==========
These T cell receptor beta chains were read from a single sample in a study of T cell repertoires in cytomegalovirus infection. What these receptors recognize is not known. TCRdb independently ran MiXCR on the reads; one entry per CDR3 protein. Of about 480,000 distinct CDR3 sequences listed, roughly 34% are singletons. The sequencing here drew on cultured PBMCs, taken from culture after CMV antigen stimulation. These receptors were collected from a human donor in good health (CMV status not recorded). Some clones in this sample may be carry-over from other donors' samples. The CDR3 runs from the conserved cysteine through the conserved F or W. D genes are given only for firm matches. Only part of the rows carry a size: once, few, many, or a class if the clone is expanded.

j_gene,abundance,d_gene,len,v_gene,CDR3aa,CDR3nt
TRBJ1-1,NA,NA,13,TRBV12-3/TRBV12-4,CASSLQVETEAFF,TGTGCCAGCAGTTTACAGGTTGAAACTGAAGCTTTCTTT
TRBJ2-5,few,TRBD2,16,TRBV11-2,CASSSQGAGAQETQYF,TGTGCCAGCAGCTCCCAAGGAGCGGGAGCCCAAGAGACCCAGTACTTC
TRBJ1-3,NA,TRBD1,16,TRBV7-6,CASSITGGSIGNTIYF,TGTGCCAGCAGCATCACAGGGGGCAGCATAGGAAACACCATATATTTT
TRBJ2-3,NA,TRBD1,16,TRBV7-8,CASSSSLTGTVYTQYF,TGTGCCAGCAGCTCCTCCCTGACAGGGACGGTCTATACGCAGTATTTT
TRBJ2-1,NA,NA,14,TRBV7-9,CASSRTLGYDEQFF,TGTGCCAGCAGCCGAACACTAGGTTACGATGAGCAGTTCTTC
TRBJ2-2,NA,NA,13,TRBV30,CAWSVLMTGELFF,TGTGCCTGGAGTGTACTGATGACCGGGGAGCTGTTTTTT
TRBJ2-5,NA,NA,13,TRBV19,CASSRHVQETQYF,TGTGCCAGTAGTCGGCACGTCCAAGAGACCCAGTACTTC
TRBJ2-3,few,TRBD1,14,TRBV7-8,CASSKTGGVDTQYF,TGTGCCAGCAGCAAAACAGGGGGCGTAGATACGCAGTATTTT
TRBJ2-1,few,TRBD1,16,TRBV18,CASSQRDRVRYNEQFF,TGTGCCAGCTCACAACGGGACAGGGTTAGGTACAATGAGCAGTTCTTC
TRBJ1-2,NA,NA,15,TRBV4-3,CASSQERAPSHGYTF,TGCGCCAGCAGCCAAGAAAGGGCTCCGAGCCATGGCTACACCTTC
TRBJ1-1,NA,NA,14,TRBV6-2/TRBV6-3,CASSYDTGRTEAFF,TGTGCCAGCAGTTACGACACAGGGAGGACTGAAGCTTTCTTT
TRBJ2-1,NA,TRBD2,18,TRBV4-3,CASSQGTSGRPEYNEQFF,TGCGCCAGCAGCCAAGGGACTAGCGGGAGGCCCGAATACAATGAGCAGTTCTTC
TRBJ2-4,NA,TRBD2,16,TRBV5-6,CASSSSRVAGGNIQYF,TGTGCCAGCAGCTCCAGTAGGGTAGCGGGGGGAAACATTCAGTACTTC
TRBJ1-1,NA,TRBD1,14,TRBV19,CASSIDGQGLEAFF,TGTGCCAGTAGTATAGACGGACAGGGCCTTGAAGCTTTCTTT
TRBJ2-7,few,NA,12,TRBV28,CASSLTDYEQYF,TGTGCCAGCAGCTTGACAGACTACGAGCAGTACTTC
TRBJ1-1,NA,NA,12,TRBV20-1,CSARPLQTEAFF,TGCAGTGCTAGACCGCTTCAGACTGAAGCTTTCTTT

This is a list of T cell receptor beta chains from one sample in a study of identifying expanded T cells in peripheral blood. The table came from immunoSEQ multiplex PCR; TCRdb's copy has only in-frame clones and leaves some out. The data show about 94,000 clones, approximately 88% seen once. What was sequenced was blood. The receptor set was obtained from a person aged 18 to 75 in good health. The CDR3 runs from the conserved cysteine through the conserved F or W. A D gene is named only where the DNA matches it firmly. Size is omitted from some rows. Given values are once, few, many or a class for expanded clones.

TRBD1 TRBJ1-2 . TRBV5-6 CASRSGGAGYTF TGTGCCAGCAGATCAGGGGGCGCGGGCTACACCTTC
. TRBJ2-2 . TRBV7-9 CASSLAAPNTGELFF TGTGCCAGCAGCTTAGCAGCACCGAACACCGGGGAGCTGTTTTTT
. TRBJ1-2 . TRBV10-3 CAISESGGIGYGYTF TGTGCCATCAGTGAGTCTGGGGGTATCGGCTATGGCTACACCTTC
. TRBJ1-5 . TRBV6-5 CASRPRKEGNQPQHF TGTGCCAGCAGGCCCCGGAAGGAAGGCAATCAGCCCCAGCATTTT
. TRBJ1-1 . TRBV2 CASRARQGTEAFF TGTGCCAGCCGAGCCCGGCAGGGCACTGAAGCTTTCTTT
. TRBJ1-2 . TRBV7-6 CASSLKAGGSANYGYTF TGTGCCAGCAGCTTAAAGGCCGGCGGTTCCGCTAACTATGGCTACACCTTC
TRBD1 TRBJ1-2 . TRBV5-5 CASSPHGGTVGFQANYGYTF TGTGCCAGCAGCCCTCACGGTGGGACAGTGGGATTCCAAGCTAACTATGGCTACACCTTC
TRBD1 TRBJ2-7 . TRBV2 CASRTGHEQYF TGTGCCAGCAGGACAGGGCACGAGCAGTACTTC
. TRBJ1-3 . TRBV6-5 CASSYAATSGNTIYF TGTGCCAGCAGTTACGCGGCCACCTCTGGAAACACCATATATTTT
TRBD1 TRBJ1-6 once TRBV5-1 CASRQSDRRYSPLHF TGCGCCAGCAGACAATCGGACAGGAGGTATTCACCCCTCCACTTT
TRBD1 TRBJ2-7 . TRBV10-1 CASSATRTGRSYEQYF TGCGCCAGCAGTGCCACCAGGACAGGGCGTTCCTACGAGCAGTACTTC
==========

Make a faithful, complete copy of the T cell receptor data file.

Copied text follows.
These T cell receptor beta chains were read from a single sample in a study of T cell repertoires in cytomegalovirus infection. What these receptors recognize is not known. TCRdb independently ran MiXCR on the reads; one entry per CDR3 protein. Of about 480,000 distinct CDR3 sequences listed, roughly 34% are singletons. The sequencing here drew on cultured PBMCs, taken from culture after CMV antigen stimulation. These receptors were collected from a human donor in good health (CMV status not recorded). Some clones in this sample may be carry-over from other donors' samples. The CDR3 runs from the conserved cysteine through the conserved F or W. D genes are given only for firm matches. Only part of the rows carry a size: once, few, many, or a class if the clone is expanded.

j_gene,abundance,d_gene,len,v_gene,CDR3aa,CDR3nt
TRBJ1-1,NA,NA,13,TRBV12-3/TRBV12-4,CASSLQVETEAFF,TGTGCCAGCAGTTTACAGGTTGAAACTGAAGCTTTCTTT
TRBJ2-5,few,TRBD2,16,TRBV11-2,CASSSQGAGAQETQYF,TGTGCCAGCAGCTCCCAAGGAGCGGGAGCCCAAGAGACCCAGTACTTC
TRBJ1-3,NA,TRBD1,16,TRBV7-6,CASSITGGSIGNTIYF,TGTGCCAGCAGCATCACAGGGGGCAGCATAGGAAACACCATATATTTT
TRBJ2-3,NA,TRBD1,16,TRBV7-8,CASSSSLTGTVYTQYF,TGTGCCAGCAGCTCCTCCCTGACAGGGACGGTCTATACGCAGTATTTT
TRBJ2-1,NA,NA,14,TRBV7-9,CASSRTLGYDEQFF,TGTGCCAGCAGCCGAACACTAGGTTACGATGAGCAGTTCTTC
TRBJ2-2,NA,NA,13,TRBV30,CAWSVLMTGELFF,TGTGCCTGGAGTGTACTGATGACCGGGGAGCTGTTTTTT
TRBJ2-5,NA,NA,13,TRBV19,CASSRHVQETQYF,TGTGCCAGTAGTCGGCACGTCCAAGAGACCCAGTACTTC
TRBJ2-3,few,TRBD1,14,TRBV7-8,CASSKTGGVDTQYF,TGTGCCAGCAGCAAAACAGGGGGCGTAGATACGCAGTATTTT
TRBJ2-1,few,TRBD1,16,TRBV18,CASSQRDRVRYNEQFF,TGTGCCAGCTCACAACGGGACAGGGTTAGGTACAATGAGCAGTTCTTC
TRBJ1-2,NA,NA,15,TRBV4-3,CASSQERAPSHGYTF,TGCGCCAGCAGCCAAGAAAGGGCTCCGAGCCATGGCTACACCTTC
TRBJ1-1,NA,NA,14,TRBV6-2/TRBV6-3,CASSYDTGRTEAFF,TGTGCCAGCAGTTACGACACAGGGAGGACTGAAGCTTTCTTT
TRBJ2-1,NA,TRBD2,18,TRBV4-3,CASSQGTSGRPEYNEQFF,TGCGCCAGCAGCCAAGGGACTAGCGGGAGGCCCGAATACAATGAGCAGTTCTTC
TRBJ2-4,NA,TRBD2,16,TRBV5-6,CASSSSRVAGGNIQYF,TGTGCCAGCAGCTCCAGTAGGGTAGCGGGGGGAAACATTCAGTACTTC
TRBJ1-1,NA,TRBD1,14,TRBV19,CASSIDGQGLEAFF,TGTGCCAGTAGTATAGACGGACAGGGCCTTGAAGCTTTCTTT
TRBJ2-7,few,NA,12,TRBV28,CASSLTDYEQYF,TGTGCCAGCAGCTTGACAGACTACGAGCAGTACTTC
TRBJ1-1,NA,NA,12,TRBV20-1,CSARPLQTEAFF,TGCAGTGCTAGACCGCTTCAGACTGAAGCTTTCTTT

This is a list of T cell receptor beta chains from one sample in a study of identifying expanded T cells in peripheral blood. The table came from immunoSEQ multiplex PCR; TCRdb's copy has only in-frame clones and leaves some out. The data show about 94,000 clones, approximately 88% seen once. What was sequenced was blood. The receptor set was obtained from a person aged 18 to 75 in good health. The CDR3 runs from the conserved cysteine through the conserved F or W. A D gene is named only where the DNA matches it firmly. Size is omitted from some rows. Given values are once, few, many or a class for expanded clones.

TRBD1 TRBJ1-2 . TRBV5-6 CASRSGGAGYTF TGTGCCAGCAGATCAGGGGGCGCGGGCTACACCTTC
. TRBJ2-2 . TRBV7-9 CASSLAAPNTGELFF TGTGCCAGCAGCTTAGCAGCACCGAACACCGGGGAGCTGTTTTTT
. TRBJ1-2 . TRBV10-3 CAISESGGIGYGYTF TGTGCCATCAGTGAGTCTGGGGGTATCGGCTATGGCTACACCTTC
. TRBJ1-5 . TRBV6-5 CASRPRKEGNQPQHF TGTGCCAGCAGGCCCCGGAAGGAAGGCAATCAGCCCCAGCATTTT
. TRBJ1-1 . TRBV2 CASRARQGTEAFF TGTGCCAGCCGAGCCCGGCAGGGCACTGAAGCTTTCTTT
. TRBJ1-2 . TRBV7-6 CASSLKAGGSANYGYTF TGTGCCAGCAGCTTAAAGGCCGGCGGTTCCGCTAACTATGGCTACACCTTC
TRBD1 TRBJ1-2 . TRBV5-5 CASSPHGGTVGFQANYGYTF TGTGCCAGCAGCCCTCACGGTGGGACAGTGGGATTCCAAGCTAACTATGGCTACACCTTC
TRBD1 TRBJ2-7 . TRBV2 CASRTGHEQYF TGTGCCAGCAGGACAGGGCACGAGCAGTACTTC
. TRBJ1-3 . TRBV6-5 CASSYAATSGNTIYF TGTGCCAGCAGTTACGCGGCCACCTCTGGAAACACCATATATTTT
TRBD1 TRBJ1-6 once TRBV5-1 CASRQSDRRYSPLHF TGCGCCAGCAGACAATCGGACAGGAGGTATTCACCCCTCCACTTT
TRBD1 TRBJ2-7 . TRBV10-1 CASSATRTGRSYEQYF TGCGCCAGCAGTGCCACCAGGACAGGGCGTTCCTACGAGCAGTACTTC